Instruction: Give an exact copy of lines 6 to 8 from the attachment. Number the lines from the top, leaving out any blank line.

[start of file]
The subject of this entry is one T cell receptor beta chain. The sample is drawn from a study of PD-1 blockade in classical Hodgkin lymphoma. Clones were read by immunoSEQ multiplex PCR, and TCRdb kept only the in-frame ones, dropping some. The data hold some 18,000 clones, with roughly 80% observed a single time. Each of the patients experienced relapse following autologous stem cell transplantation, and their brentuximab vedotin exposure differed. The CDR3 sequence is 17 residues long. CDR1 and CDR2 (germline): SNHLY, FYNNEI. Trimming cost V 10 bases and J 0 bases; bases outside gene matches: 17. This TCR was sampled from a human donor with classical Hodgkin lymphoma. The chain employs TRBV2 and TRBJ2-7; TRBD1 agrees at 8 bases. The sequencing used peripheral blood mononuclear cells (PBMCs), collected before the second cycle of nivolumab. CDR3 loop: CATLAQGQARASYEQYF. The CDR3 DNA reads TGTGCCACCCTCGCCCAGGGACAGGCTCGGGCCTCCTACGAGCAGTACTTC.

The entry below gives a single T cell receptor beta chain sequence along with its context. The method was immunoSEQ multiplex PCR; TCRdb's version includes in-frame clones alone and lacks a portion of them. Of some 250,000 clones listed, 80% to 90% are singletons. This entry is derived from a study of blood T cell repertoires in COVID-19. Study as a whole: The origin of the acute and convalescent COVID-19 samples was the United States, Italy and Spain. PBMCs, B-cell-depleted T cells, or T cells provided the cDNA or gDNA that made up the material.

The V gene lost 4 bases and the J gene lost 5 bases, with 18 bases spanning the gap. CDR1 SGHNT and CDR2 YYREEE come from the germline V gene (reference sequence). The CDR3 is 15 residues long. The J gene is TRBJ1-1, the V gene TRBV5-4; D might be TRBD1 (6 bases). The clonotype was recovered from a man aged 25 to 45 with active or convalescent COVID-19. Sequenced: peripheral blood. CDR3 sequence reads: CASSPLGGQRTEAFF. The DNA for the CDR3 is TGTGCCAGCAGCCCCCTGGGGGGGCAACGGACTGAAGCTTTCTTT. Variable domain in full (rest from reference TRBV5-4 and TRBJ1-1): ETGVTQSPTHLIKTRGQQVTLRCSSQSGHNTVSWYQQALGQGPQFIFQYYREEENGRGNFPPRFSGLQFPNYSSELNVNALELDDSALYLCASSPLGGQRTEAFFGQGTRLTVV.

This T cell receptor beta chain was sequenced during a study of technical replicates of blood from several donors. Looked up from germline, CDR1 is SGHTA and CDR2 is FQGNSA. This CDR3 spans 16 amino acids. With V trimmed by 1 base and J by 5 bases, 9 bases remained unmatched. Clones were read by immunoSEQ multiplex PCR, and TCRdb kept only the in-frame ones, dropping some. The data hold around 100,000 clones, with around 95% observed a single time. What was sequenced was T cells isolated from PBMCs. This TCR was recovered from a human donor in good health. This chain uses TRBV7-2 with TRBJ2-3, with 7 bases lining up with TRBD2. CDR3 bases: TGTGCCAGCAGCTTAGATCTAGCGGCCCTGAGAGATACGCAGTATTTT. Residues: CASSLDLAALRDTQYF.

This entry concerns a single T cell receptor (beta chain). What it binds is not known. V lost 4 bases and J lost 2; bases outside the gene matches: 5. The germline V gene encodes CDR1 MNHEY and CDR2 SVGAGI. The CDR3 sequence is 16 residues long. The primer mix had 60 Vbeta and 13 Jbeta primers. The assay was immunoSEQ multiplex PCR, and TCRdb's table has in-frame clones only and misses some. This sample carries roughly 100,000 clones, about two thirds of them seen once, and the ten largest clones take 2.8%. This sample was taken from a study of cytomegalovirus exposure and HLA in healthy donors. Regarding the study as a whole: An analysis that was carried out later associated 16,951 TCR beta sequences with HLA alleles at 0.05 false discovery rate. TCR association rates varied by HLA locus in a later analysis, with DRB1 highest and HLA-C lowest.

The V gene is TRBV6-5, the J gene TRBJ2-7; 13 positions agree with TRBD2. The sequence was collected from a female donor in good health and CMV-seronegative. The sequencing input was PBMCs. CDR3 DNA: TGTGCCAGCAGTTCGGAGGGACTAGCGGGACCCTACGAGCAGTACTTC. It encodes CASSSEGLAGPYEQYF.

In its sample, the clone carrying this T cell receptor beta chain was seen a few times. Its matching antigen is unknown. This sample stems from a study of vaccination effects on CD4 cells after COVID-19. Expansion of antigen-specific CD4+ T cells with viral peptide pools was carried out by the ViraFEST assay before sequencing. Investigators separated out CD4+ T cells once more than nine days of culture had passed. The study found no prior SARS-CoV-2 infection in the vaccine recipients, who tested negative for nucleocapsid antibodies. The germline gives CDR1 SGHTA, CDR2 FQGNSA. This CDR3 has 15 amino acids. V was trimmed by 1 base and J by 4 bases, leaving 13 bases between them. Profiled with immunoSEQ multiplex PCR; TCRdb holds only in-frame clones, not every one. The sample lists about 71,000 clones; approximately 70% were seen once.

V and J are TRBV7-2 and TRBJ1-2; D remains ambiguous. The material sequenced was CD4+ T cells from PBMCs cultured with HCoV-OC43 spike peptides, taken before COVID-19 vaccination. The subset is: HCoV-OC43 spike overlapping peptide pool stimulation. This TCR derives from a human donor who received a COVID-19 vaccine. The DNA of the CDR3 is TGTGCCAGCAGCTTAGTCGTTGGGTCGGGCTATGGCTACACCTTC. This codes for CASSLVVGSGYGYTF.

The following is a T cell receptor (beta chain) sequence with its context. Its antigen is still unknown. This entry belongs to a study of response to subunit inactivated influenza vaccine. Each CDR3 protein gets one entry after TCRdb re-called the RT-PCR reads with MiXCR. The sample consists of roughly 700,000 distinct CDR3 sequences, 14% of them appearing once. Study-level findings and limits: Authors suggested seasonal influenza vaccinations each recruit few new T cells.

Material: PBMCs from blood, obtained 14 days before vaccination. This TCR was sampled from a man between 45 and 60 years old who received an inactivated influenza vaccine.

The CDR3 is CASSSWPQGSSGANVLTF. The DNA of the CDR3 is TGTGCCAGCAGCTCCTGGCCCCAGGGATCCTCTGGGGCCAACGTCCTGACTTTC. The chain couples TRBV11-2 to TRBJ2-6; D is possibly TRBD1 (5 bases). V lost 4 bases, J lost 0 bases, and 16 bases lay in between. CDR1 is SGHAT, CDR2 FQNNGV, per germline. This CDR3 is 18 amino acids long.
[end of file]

The V gene is TRBV6-5, the J gene TRBJ2-7; 13 positions agree with TRBD2. The sequence was collected from a female donor in good health and CMV-seronegative. The sequencing input was PBMCs. CDR3 DNA: TGTGCCAGCAGTTCGGAGGGACTAGCGGGACCCTACGAGCAGTACTTC. It encodes CASSSEGLAGPYEQYF.

In its sample, the clone carrying this T cell receptor beta chain was seen a few times. Its matching antigen is unknown. This sample stems from a study of vaccination effects on CD4 cells after COVID-19. Expansion of antigen-specific CD4+ T cells with viral peptide pools was carried out by the ViraFEST assay before sequencing. Investigators separated out CD4+ T cells once more than nine days of culture had passed. The study found no prior SARS-CoV-2 infection in the vaccine recipients, who tested negative for nucleocapsid antibodies. The germline gives CDR1 SGHTA, CDR2 FQGNSA. This CDR3 has 15 amino acids. V was trimmed by 1 base and J by 4 bases, leaving 13 bases between them. Profiled with immunoSEQ multiplex PCR; TCRdb holds only in-frame clones, not every one. The sample lists about 71,000 clones; approximately 70% were seen once.

V and J are TRBV7-2 and TRBJ1-2; D remains ambiguous. The material sequenced was CD4+ T cells from PBMCs cultured with HCoV-OC43 spike peptides, taken before COVID-19 vaccination. The subset is: HCoV-OC43 spike overlapping peptide pool stimulation. This TCR derives from a human donor who received a COVID-19 vaccine. The DNA of the CDR3 is TGTGCCAGCAGCTTAGTCGTTGGGTCGGGCTATGGCTACACCTTC. This codes for CASSLVVGSGYGYTF.